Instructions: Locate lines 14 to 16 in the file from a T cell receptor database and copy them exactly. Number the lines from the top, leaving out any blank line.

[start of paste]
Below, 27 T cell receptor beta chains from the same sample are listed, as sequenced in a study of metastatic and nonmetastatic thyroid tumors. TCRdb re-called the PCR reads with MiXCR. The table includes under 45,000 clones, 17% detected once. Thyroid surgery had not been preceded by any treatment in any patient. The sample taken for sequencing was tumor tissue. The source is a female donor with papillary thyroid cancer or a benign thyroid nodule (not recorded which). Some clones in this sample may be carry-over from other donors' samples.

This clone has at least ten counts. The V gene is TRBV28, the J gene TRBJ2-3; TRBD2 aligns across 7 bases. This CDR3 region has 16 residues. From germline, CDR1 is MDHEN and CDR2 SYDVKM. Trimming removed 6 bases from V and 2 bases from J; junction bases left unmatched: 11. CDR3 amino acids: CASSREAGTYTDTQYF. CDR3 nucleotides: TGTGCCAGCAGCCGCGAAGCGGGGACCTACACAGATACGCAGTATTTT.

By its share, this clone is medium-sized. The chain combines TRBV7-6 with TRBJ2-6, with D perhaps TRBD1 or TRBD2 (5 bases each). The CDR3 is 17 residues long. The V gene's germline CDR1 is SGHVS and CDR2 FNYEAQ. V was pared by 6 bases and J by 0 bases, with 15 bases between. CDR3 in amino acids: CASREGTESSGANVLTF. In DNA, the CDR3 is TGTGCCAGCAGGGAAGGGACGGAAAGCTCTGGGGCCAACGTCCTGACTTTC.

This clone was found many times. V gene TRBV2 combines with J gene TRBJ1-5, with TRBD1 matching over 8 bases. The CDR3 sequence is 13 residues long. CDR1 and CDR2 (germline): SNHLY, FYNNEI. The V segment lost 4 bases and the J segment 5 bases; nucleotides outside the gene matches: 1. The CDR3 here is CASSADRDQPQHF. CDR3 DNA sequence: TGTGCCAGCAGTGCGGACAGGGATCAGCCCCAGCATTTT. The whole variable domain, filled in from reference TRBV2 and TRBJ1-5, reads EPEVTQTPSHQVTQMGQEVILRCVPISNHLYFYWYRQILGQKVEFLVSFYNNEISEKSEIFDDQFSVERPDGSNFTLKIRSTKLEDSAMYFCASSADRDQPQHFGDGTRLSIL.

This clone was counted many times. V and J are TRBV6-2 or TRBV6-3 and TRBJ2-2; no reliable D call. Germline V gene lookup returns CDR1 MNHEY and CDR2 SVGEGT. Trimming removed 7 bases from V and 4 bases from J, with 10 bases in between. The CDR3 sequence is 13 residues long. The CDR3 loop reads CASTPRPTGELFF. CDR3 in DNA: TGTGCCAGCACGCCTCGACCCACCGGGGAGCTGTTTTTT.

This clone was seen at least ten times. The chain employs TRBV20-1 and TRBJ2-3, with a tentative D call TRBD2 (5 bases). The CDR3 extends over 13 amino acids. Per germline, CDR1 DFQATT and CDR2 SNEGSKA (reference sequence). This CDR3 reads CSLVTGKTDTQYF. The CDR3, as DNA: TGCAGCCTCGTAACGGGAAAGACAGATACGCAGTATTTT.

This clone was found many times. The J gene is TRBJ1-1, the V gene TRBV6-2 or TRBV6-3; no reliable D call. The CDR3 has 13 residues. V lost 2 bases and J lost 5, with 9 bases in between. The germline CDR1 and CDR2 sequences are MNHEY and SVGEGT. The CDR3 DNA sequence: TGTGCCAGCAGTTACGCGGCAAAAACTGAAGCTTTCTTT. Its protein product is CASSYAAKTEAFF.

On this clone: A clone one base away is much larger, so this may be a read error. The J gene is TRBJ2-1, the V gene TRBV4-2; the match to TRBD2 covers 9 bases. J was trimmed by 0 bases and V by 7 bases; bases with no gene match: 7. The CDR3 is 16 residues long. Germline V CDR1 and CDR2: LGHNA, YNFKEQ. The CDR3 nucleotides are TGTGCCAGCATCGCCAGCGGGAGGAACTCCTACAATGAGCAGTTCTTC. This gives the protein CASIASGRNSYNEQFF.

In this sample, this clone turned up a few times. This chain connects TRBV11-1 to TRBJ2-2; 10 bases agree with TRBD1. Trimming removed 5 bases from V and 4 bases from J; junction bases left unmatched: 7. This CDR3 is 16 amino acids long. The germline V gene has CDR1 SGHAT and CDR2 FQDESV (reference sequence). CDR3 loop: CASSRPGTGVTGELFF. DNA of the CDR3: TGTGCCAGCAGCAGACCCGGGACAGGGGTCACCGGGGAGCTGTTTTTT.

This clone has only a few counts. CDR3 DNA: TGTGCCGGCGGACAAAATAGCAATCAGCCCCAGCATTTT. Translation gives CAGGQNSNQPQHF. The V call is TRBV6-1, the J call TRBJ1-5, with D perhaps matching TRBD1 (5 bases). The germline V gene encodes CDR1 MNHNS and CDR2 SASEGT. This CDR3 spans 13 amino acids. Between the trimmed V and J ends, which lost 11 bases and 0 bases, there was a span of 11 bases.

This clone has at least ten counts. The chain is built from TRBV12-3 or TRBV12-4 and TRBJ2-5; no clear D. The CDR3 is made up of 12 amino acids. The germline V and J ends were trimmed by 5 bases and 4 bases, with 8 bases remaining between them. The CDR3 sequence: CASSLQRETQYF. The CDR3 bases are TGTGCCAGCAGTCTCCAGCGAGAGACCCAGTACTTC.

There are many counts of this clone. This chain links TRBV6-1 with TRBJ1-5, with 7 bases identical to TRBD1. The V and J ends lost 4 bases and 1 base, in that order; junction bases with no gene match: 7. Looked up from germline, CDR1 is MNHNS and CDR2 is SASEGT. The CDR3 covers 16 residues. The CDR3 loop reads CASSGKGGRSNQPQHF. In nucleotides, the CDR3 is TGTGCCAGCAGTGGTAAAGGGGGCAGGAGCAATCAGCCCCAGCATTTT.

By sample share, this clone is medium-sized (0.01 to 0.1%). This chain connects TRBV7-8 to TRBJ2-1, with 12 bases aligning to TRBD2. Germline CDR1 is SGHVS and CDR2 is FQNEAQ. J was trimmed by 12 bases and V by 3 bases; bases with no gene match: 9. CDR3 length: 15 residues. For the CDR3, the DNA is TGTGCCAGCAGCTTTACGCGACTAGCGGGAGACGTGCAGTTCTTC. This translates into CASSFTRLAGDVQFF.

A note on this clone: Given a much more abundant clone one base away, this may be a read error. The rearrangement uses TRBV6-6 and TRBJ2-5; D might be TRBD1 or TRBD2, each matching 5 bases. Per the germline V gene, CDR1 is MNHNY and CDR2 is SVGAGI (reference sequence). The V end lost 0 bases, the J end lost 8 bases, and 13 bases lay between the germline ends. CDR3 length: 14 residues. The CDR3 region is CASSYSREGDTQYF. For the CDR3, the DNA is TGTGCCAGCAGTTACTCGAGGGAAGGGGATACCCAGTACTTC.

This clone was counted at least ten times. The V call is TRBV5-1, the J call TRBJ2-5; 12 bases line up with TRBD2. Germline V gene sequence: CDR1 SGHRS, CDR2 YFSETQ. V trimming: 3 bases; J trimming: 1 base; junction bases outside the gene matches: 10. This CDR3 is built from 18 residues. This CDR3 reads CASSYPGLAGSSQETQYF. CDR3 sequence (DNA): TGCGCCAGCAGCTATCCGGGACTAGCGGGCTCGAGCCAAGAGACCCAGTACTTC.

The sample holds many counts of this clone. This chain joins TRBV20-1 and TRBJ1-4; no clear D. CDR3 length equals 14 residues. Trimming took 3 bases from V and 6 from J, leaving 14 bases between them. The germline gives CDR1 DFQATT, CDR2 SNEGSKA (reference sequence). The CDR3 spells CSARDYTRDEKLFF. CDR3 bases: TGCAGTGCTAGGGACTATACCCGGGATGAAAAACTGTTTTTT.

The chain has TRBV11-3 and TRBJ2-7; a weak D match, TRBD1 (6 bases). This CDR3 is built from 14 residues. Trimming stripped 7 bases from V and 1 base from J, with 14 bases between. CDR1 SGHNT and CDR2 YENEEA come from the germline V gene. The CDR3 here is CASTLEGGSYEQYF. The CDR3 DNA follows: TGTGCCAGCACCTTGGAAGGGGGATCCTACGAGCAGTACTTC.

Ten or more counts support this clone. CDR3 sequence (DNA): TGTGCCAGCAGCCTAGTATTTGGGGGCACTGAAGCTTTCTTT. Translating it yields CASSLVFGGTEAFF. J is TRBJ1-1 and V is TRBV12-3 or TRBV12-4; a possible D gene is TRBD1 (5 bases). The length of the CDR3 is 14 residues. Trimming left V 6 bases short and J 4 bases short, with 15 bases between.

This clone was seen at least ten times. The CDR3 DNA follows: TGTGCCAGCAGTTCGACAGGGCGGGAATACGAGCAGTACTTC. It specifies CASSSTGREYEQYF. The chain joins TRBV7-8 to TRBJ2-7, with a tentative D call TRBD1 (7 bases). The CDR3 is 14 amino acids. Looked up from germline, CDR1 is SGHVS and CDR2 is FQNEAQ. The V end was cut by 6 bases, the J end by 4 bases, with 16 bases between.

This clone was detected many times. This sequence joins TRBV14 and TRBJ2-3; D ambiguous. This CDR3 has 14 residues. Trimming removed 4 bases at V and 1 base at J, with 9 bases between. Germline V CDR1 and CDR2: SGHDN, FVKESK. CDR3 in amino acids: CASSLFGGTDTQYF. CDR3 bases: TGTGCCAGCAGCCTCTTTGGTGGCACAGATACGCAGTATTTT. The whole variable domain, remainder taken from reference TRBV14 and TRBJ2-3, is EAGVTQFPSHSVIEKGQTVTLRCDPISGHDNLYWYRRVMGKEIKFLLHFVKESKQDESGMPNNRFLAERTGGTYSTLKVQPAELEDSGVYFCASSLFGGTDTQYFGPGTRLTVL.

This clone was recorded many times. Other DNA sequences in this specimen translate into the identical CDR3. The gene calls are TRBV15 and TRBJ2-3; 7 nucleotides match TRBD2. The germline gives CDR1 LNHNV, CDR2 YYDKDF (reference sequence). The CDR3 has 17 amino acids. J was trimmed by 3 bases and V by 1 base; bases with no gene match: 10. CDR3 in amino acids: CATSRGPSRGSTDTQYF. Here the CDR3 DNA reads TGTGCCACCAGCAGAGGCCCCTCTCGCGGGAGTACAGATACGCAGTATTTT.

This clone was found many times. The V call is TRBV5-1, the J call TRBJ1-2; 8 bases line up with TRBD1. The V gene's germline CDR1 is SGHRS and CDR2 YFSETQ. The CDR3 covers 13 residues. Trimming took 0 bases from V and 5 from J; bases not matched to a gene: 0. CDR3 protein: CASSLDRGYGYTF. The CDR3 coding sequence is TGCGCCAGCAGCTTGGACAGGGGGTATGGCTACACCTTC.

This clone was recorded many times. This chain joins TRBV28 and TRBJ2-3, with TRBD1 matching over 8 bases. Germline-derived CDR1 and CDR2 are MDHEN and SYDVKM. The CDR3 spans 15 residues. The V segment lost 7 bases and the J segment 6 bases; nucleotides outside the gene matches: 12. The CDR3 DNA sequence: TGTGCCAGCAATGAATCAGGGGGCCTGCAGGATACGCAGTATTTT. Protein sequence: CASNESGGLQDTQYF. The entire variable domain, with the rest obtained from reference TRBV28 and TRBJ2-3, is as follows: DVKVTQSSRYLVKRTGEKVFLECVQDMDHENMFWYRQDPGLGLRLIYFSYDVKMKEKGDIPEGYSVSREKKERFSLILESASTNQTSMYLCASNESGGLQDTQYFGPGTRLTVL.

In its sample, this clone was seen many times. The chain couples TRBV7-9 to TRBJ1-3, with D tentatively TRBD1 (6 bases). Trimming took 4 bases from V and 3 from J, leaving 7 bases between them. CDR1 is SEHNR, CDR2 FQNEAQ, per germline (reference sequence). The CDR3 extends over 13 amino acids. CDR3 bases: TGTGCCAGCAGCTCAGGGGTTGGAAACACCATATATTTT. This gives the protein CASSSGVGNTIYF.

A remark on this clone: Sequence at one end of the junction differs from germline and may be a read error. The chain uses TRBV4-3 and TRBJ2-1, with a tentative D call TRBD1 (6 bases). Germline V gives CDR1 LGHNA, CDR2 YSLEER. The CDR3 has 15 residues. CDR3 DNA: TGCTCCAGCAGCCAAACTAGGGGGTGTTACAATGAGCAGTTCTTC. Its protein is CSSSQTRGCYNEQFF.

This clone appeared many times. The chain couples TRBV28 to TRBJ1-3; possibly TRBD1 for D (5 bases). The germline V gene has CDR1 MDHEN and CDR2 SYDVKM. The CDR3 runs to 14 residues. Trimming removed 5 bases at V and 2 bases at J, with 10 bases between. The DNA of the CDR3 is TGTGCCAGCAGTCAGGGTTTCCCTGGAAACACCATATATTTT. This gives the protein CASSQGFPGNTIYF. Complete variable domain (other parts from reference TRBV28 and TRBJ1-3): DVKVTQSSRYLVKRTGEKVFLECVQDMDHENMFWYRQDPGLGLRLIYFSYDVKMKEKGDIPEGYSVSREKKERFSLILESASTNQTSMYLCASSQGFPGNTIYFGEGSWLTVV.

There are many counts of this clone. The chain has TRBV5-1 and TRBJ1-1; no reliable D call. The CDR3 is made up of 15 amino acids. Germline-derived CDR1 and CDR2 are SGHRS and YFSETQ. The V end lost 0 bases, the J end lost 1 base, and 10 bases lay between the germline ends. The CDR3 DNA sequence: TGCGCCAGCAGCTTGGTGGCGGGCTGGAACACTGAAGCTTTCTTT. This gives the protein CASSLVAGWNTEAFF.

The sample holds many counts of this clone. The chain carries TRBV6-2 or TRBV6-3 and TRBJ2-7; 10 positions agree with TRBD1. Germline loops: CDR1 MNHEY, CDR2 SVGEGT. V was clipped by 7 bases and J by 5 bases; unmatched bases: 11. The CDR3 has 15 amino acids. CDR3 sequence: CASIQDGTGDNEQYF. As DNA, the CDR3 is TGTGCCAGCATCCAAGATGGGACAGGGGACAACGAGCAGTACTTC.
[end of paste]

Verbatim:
A note on this clone: Given a much more abundant clone one base away, this may be a read error. The rearrangement uses TRBV6-6 and TRBJ2-5; D might be TRBD1 or TRBD2, each matching 5 bases. Per the germline V gene, CDR1 is MNHNY and CDR2 is SVGAGI (reference sequence). The V end lost 0 bases, the J end lost 8 bases, and 13 bases lay between the germline ends. CDR3 length: 14 residues. The CDR3 region is CASSYSREGDTQYF. For the CDR3, the DNA is TGTGCCAGCAGTTACTCGAGGGAAGGGGATACCCAGTACTTC.

This clone was counted at least ten times. The V call is TRBV5-1, the J call TRBJ2-5; 12 bases line up with TRBD2. Germline V gene sequence: CDR1 SGHRS, CDR2 YFSETQ. V trimming: 3 bases; J trimming: 1 base; junction bases outside the gene matches: 10. This CDR3 is built from 18 residues. This CDR3 reads CASSYPGLAGSSQETQYF. CDR3 sequence (DNA): TGCGCCAGCAGCTATCCGGGACTAGCGGGCTCGAGCCAAGAGACCCAGTACTTC.

The sample holds many counts of this clone. This chain joins TRBV20-1 and TRBJ1-4; no clear D. CDR3 length equals 14 residues. Trimming took 3 bases from V and 6 from J, leaving 14 bases between them. The germline gives CDR1 DFQATT, CDR2 SNEGSKA (reference sequence). The CDR3 spells CSARDYTRDEKLFF. CDR3 bases: TGCAGTGCTAGGGACTATACCCGGGATGAAAAACTGTTTTTT.